Saturday, December 7, 2002
Steamboat Springs A long time ago, in a world that has long since passed me by, high school was a place where athletes came to play.
The athletes were not interested in just football, volleyball or some other sport exclusively. They were interested in all the sports the school had to offer in most cases an athlete would play at least three different sports each year, and sometimes a couple of different sports in a single season.
Steamboat still has a few of these sports-loving athletes left, but over the years the list of athletes who want to play more than one sport in a single school year has dwindled.
In towns along the Front Range the situation is even worse.
These day's, students feel pressured to play just one sport and often join club teams and go to off-season camps when other high school sports are in full swing.
They are either volleyball or basketball players, but rarely both. They will play high school soccer in the fall, indoor soccer in the winter and then switch back to the grass in the spring to play with a club team.
And who would blame them?
Most college basketball coaches could care less what kind of volleyball player their top high school recruit is, and what volleyball coach is going to lose sleep just because next year's best middle blocker can't hit a jump shot or his setter can't drive the lane?
In recent years, the single sport athlete has become the norm, which in the end robs sports of some of its best moments. The days when athletes would test the waters of other sporting endeavors have been reduced to middle schools and I get the feeling that experience might be endangered.
But nobody is to blame for this latest trend.
It's a sign of the times.
In today's world, sports have become another way to get into good colleges. Today how a student performs on the basketball court matters almost as much as learning math, science and English in the classroom.
For some athletes a solid-state championship run or a tournament MVP can mean as much as scoring a 1500 on the SAT for the bookworm.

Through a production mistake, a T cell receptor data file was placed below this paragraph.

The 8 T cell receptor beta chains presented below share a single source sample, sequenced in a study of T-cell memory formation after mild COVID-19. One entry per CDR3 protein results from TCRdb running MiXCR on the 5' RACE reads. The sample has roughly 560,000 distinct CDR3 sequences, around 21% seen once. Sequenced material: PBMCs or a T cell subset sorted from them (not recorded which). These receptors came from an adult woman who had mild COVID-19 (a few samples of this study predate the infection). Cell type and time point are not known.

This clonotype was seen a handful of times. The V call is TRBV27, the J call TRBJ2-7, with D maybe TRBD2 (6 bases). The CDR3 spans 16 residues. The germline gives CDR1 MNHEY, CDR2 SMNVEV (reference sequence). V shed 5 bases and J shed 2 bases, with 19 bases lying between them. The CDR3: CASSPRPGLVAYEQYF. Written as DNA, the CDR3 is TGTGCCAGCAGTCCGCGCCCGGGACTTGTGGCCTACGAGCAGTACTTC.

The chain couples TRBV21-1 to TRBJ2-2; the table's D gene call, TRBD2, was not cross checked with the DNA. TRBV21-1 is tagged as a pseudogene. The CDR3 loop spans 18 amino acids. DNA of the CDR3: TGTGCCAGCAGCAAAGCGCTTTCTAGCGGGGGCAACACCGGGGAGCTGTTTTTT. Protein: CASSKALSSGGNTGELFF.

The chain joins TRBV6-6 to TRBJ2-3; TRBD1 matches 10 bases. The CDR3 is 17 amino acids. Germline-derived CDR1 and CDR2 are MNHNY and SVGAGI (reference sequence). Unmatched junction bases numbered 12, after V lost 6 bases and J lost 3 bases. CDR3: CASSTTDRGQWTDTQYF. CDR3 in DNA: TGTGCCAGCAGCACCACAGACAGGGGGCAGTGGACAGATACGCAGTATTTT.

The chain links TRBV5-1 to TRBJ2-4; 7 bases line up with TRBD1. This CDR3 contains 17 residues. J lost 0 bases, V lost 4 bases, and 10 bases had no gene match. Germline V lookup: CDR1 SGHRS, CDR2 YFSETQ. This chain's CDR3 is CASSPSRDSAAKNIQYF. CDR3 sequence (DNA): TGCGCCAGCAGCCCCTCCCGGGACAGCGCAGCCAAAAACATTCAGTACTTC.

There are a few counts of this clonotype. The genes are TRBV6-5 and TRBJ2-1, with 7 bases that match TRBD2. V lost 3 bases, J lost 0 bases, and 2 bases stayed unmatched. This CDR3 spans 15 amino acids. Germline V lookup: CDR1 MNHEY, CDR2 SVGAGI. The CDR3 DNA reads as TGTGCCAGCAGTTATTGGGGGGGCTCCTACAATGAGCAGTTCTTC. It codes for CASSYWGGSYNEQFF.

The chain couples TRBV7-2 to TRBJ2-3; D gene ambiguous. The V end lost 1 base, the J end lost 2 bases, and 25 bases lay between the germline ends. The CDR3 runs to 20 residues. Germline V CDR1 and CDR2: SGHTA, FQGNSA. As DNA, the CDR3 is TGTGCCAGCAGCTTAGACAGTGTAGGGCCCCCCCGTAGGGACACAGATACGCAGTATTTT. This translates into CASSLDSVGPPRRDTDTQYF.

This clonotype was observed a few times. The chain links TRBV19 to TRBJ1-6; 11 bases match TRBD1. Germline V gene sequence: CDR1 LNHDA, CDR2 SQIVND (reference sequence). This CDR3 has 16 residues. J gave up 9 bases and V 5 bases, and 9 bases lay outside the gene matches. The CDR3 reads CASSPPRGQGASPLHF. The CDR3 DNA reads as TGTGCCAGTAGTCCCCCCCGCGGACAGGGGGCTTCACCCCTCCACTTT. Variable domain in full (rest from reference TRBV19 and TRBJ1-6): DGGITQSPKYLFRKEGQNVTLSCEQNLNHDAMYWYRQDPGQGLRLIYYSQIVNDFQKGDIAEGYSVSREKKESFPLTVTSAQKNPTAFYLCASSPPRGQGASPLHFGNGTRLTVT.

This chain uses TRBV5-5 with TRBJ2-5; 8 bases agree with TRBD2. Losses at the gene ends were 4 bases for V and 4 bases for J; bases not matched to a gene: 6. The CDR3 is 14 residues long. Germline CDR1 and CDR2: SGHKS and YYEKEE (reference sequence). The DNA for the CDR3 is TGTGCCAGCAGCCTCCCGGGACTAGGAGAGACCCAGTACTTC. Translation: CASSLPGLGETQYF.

Maybe that's why the story of Jeremy Bloom is so refreshing.
He's the Loveland High School graduate who plays football for the University of Colorado when he isn't pursuing an Olympic medal. He also skies on the World Cup tour when linebackers and defensive backs aren't chasing him en route to the end zone.
He is also the defending World Cup mogul champion and his football team played in the Big 12 Title game last night.
In a world were athletes are rewarded for focusing on a single sport, this guy has made a name for himself in both football and skiing.
He even turned down a deal with Tommy Hilfiger USA, so that he would comply with NCAA rules and remain eligible to play football for the Buffs.
A national bowl game and an invitation to the Winter Olympic Games in the same year that says something for a guy who decided not to focus on a single sport.
Unfortunately, not every athlete can be like Bloom, and in today's pressure-filled world of sports, athletes are being encouraged more and more to choose one sport usually by the time they reach high school.
That's when the love for the game becomes a drive to keep playing the game.
Only the best athletes will get a shot at playing in college and nobody can blame a student athlete for focusing on the future.
The downside is by the time a student becomes a senior they are more focused on impressing college scouts than pursuing the reason they started playing sports in the first place to have some fun.